2 (2004): 166. It seems unlikely that the U.S. was engaged in a conscious strategy of hiding, especially
given claims like Mearsheimer’s that the U.S. was enmeshed in balance of power politics from the
founding of the republic. Mearsheimer, The Tragedy of Great Power Politics.
99 R. L. Rothstein, Alliances and Small Powers (New York: Columbia University Press, 1968: 26).
35
they can appear detached enough, and disinterested enough, and if they can convincingly
indicate that they are too powerless to affect the issue, they hope the storm will pass them by.”
Unfortunately for the U.S., if this was the strategy then it failed, and after engaging in aligning
actions to bring its behavior in line with others’ expectations during the first few decades of its
existence, it abandoned the neutral role altogether. The U.S. simply became too involved in the
international system through the carrier trade to hope to go unnoticed and avoid entanglements in
Europe.
A neorealist explanation of this period of U.S. history relying exclusively on material
competition would expect to see the survival of the U.S. at stake. The U.S. had clearly not
adjusted to abandon the behaviors associated with the neutral role after its first round of
interaction with Britain and France. The U.S. also appeared to engage in economic balancing
against Britain, but in a rather naïve fashion which ended up exposing itself to British hostility
without French support. The slow adaptation of behavior on the part of the U.S. nearly cost the
survival of the state, but as “dumb luck” would have it, only the behaviors associated with the
neutral role were finally “selected out” at the close of the War of 1812, and not the state itself.100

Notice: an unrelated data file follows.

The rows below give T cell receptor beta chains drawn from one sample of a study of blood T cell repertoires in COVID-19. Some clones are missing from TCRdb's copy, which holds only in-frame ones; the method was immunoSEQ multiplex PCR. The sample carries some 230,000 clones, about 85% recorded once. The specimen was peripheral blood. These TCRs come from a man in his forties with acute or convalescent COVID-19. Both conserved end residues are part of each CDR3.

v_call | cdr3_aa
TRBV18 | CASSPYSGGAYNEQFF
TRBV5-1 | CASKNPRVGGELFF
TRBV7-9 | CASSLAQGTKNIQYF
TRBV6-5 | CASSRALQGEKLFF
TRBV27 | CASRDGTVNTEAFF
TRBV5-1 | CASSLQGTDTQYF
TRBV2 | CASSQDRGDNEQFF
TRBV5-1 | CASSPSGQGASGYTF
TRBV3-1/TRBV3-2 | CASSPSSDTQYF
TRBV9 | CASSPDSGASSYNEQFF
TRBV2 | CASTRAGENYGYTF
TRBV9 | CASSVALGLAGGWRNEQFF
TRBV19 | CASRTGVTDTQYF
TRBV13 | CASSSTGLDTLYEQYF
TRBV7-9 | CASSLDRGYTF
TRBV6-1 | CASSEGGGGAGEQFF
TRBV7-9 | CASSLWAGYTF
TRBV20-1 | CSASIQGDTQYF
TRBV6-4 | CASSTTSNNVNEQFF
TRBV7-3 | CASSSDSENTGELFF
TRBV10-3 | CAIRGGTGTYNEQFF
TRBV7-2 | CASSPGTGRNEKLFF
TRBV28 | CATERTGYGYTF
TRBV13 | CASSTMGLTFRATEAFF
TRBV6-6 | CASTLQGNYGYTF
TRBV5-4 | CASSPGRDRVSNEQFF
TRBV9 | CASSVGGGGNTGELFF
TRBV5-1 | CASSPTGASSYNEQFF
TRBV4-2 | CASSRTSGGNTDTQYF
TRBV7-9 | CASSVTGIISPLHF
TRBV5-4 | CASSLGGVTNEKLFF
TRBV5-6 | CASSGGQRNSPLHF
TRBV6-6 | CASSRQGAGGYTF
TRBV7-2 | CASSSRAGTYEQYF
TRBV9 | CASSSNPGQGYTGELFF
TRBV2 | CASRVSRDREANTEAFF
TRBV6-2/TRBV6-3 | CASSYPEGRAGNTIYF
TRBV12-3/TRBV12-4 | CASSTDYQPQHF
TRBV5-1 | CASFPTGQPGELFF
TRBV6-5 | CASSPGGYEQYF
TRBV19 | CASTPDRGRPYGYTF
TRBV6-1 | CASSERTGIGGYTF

Conclusion
This paper has provided one way to flesh out Waltz’s rather spare structural model of
international politics. By clarifying the roles of competition and socialization in translating
structural imperatives onto state behavior we now have a more fully specified structural model.
100 As Elman explains, “From a balance of military forces, the U.S. decision to wage war against Britain
cannot be considered a rational response to external exigencies.” Yet, she suggests that war might be
considered a rational decision from a balance of threat perspective, since the economic circumstances of
the status quo could be considered worse than war. Regardless, she suggests that a focus on domestic
institutions better explains the decision to go to war for a variety of reasons, including the potential
conquest of Canada, sectional bargaining between the American West and South, but most importantly
the effect of the Constitution in shaping policy over these issues. Elman, “The Foreign Policies of Small
States,” 203.
36
The analysis suggests that socialization actually has just as direct an effect on interstate
interaction as competition. Socialization, operating through structural modifiers like role
relationships, determines the context of state interaction. Socialization thus offers a way to